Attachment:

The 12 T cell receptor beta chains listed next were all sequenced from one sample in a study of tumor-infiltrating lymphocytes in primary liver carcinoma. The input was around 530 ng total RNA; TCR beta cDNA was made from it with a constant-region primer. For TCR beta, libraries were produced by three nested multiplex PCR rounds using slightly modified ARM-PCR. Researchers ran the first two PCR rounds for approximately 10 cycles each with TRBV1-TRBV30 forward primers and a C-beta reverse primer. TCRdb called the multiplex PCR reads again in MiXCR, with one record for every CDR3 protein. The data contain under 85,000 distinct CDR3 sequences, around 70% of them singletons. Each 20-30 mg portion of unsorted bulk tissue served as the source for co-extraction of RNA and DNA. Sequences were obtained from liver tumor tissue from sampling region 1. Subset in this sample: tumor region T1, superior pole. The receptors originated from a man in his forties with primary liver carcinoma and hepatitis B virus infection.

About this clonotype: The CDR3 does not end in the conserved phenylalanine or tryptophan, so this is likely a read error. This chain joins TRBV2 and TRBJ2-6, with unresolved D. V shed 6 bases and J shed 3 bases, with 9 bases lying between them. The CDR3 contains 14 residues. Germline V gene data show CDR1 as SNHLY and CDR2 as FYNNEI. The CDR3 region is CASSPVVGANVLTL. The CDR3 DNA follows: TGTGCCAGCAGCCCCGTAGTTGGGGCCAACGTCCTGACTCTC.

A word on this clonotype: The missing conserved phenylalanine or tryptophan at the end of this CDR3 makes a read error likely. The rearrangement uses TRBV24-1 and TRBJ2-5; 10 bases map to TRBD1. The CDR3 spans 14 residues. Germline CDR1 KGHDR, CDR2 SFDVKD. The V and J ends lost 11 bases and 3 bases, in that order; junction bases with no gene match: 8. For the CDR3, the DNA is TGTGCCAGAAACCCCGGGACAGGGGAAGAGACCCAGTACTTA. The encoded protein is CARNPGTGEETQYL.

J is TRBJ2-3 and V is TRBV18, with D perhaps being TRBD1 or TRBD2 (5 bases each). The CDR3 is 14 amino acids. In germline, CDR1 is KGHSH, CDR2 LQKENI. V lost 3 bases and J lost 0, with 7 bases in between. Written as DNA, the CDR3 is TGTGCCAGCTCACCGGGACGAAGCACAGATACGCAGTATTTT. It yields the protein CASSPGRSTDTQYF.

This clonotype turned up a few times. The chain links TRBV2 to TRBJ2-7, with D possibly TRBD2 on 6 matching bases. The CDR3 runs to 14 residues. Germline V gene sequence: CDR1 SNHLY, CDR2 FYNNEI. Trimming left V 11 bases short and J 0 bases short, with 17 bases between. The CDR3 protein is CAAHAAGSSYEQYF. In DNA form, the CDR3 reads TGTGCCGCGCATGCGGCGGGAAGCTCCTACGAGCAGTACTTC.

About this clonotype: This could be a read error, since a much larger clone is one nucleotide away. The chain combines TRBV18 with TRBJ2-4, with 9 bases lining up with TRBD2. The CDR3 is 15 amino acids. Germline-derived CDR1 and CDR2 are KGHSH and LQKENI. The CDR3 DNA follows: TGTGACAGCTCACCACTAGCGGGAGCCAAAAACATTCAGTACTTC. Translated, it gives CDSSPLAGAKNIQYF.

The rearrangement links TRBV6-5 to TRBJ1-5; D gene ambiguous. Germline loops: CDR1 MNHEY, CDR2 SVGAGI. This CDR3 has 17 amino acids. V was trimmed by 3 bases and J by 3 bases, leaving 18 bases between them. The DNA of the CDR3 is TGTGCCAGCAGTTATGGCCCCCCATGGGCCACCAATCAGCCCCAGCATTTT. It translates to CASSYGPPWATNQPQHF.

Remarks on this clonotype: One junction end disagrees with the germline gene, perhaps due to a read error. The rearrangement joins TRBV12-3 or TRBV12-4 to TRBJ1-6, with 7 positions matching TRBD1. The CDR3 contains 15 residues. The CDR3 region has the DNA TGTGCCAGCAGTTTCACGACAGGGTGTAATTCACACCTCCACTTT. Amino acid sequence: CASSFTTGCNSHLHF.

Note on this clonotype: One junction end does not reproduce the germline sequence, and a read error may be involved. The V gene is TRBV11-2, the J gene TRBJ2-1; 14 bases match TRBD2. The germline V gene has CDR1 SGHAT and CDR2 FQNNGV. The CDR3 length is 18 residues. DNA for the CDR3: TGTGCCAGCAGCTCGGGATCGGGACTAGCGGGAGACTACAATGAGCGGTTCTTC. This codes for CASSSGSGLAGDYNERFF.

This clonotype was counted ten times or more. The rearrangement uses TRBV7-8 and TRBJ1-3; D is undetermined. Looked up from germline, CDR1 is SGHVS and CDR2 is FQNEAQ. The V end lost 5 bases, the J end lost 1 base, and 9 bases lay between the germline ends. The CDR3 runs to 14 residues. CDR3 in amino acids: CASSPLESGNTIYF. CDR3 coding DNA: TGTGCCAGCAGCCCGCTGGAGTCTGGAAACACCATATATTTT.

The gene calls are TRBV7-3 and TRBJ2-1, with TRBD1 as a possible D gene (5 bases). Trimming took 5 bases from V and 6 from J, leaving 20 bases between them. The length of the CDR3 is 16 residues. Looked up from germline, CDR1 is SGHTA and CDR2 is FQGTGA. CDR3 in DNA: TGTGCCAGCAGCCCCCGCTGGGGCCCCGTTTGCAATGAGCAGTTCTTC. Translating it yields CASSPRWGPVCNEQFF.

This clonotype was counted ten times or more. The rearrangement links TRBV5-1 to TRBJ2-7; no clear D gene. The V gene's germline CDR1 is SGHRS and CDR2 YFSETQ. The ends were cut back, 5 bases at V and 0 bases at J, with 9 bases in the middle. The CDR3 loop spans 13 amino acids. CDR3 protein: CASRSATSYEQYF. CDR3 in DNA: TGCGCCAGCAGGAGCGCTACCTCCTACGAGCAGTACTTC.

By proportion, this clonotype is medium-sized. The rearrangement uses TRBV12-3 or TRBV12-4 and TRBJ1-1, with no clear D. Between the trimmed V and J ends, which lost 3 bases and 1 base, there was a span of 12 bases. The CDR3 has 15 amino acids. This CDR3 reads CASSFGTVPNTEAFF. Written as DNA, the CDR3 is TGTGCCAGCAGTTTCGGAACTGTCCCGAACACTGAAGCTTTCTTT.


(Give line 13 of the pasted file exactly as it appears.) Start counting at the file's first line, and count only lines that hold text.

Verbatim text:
By proportion, this clonotype is medium-sized. The rearrangement uses TRBV12-3 or TRBV12-4 and TRBJ1-1, with no clear D. Between the trimmed V and J ends, which lost 3 bases and 1 base, there was a span of 12 bases. The CDR3 has 15 amino acids. This CDR3 reads CASSFGTVPNTEAFF. Written as DNA, the CDR3 is TGTGCCAGCAGTTTCGGAACTGTCCCGAACACTGAAGCTTTCTTT.